16. staatsof

    staatsof Six Time F1 World Champ
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    Eric,

    I've been following your terrific explanations regarding braking systems and wondered if I might get a clarification on the point made by you in the above quote about never using more than one proportioning valve?

    I have a factory setup Maserati Race Car with ABS that has one valve at each rear wheel operated via a lever and then one between the ABS system (3 channel) and the rear calipers that controls both rear calipers. This valve is mounted in the engine compartment and I'd like to move that function to the cockpit.

    Do you have any comments about this design which clearly violates your recommendations?

    Bob S.
     
  17. velocityengineer

    velocityengineer Formula Junior

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    Thats a very interesting setup you describe in the Maserati. A single reduction valve post ABS system seems logical, but I dont understand the lever type valves you describe at the rear wheels.
    Do you have any pictures you can share of this?
    Is this as delivered from Maserati Corse?
    Is there a guide for tuning these valves from the factory literature?
    I would like to understand what it is they are trying to achieve here.

    Generally the issue with sequential reduction or proportion valves is that the pressure behavior can become erradic and unpredictable in the output of the second valve. I admit that I am at a loss to explain exactly why this is at this moment, but it is a "rule of thumb" no-no to put more than one in sequence. I will look through some academia to remember the exact physics of the answer.

    I am also not sure of the generation and capability of the Maserati ABS. An important part of this equation is if the OE road car uses the ECU with sophisticated algorithm programs in the ABS, and uses the ABS valves to dynamically proportion the rear brake circuit dependant on load, speed, brake pressure, yaw, etc...Most modern Bosch and Teves systems do this.
    Also if this is the case, is this system altered for the racing version to allow the mechanical addition of a driver adjustable prop valve. It would not make sense for the computer to be deciding the rear proportion and then have multiple other reduction valves in the same line.

    I am certainly very interested in this question. Does the Maserati have any difficulties in braking? do you find that the rear is unreasonably sensitive to fuel loads and track conditions?

    Ill hold off on more questions to do some research. I may end up calling Italy a couple times!

    Eric
     
  18. staatsof

    staatsof Six Time F1 World Champ
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    #18 staatsof, Jun 8, 2006
    Last edited by a moderator: Sep 7, 2017
    Before you call Italy ... This is a mid 90's car that they did for the Ghibli Open Cup series and there's probably nobody left who knows anything. If you do find someone who knows something please let me know!!!!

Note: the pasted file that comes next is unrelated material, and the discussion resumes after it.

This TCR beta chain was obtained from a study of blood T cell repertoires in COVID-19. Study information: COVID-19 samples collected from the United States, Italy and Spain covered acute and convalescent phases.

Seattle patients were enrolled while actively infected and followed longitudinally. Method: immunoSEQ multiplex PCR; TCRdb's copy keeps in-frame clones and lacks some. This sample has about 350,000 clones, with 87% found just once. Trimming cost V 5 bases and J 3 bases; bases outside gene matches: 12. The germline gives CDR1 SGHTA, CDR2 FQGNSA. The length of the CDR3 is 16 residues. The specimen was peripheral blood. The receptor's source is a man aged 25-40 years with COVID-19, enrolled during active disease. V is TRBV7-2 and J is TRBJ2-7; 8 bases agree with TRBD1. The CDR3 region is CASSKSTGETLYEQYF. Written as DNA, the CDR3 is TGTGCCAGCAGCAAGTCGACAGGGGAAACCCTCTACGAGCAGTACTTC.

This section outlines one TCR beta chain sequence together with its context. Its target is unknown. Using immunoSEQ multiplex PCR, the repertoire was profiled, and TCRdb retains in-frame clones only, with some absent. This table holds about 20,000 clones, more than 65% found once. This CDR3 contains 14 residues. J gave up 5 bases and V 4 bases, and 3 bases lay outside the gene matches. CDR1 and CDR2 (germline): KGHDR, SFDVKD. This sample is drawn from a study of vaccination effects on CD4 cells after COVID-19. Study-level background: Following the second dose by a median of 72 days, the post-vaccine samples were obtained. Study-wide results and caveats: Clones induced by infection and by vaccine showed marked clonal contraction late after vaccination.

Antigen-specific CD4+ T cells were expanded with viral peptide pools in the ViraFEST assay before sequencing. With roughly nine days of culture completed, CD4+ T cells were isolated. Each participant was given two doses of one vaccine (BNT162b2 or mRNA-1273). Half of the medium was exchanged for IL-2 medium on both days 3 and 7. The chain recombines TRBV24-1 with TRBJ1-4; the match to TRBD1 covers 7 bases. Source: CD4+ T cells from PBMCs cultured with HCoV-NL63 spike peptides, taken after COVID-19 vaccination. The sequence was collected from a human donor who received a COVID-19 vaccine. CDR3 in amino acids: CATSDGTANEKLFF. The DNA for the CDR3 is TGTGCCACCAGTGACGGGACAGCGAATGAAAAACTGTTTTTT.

I didn't mean to hijack the thread so if I should put this somewhere else someone let me know. It's just that Eric got into a lot of technical discussion
    that was so generic in nature I thought this discussion might be of help to a number of people. So here goes.

    This is how I think this "engineered" solution came to be. The street car originally had no ABS but it did have a single proportioning valve at the rear. . Then they added the 3 channel ABS to the street car in regular production so now it has a return line coming out of the proportioning valve.

    Then they went to a pair of proportioning valves, lever actuated, one at each rear wheel.

    For the second year of the racing series they added another valve directly after the rear channel output of the Bosch ABS unit.

    Pictures below.

    I've been sorting a number of things out on this car and so I've not had a chance to drive it at 10/10 ths for any period of time but I have pushed it very hard at times. I have engaged the ABS a couple of times and I'm reasonably certain that was the front system but the rear may have been involved as well.

    I've gone through 1 1/2 sets of pads and a set of front rotors but the rears
    are still in terrific shape. The car has the 355 Challenge brakes up front and a
    smaller set (F40?) on the rear.

    It's 54% front and 46% rear with a full tank and me in the car. The car has been corner balanced for just me in the car.

    I can't say anything about how sophisticated the ABS unit is but it has no connection to the Engine ECU(S). It does generate an ABS warning when on a dyno.

    I'd like to be able to tune the rear from the cockpit but I have been told by one observer that a team in the UK tried this and spent a lot of time going off of the track backwards. It does not swap ends at all now.

    This car is very similar to a BMW M3 in size weight etc.

    Another point. I have great difficulty bleeding the rear brakes even with the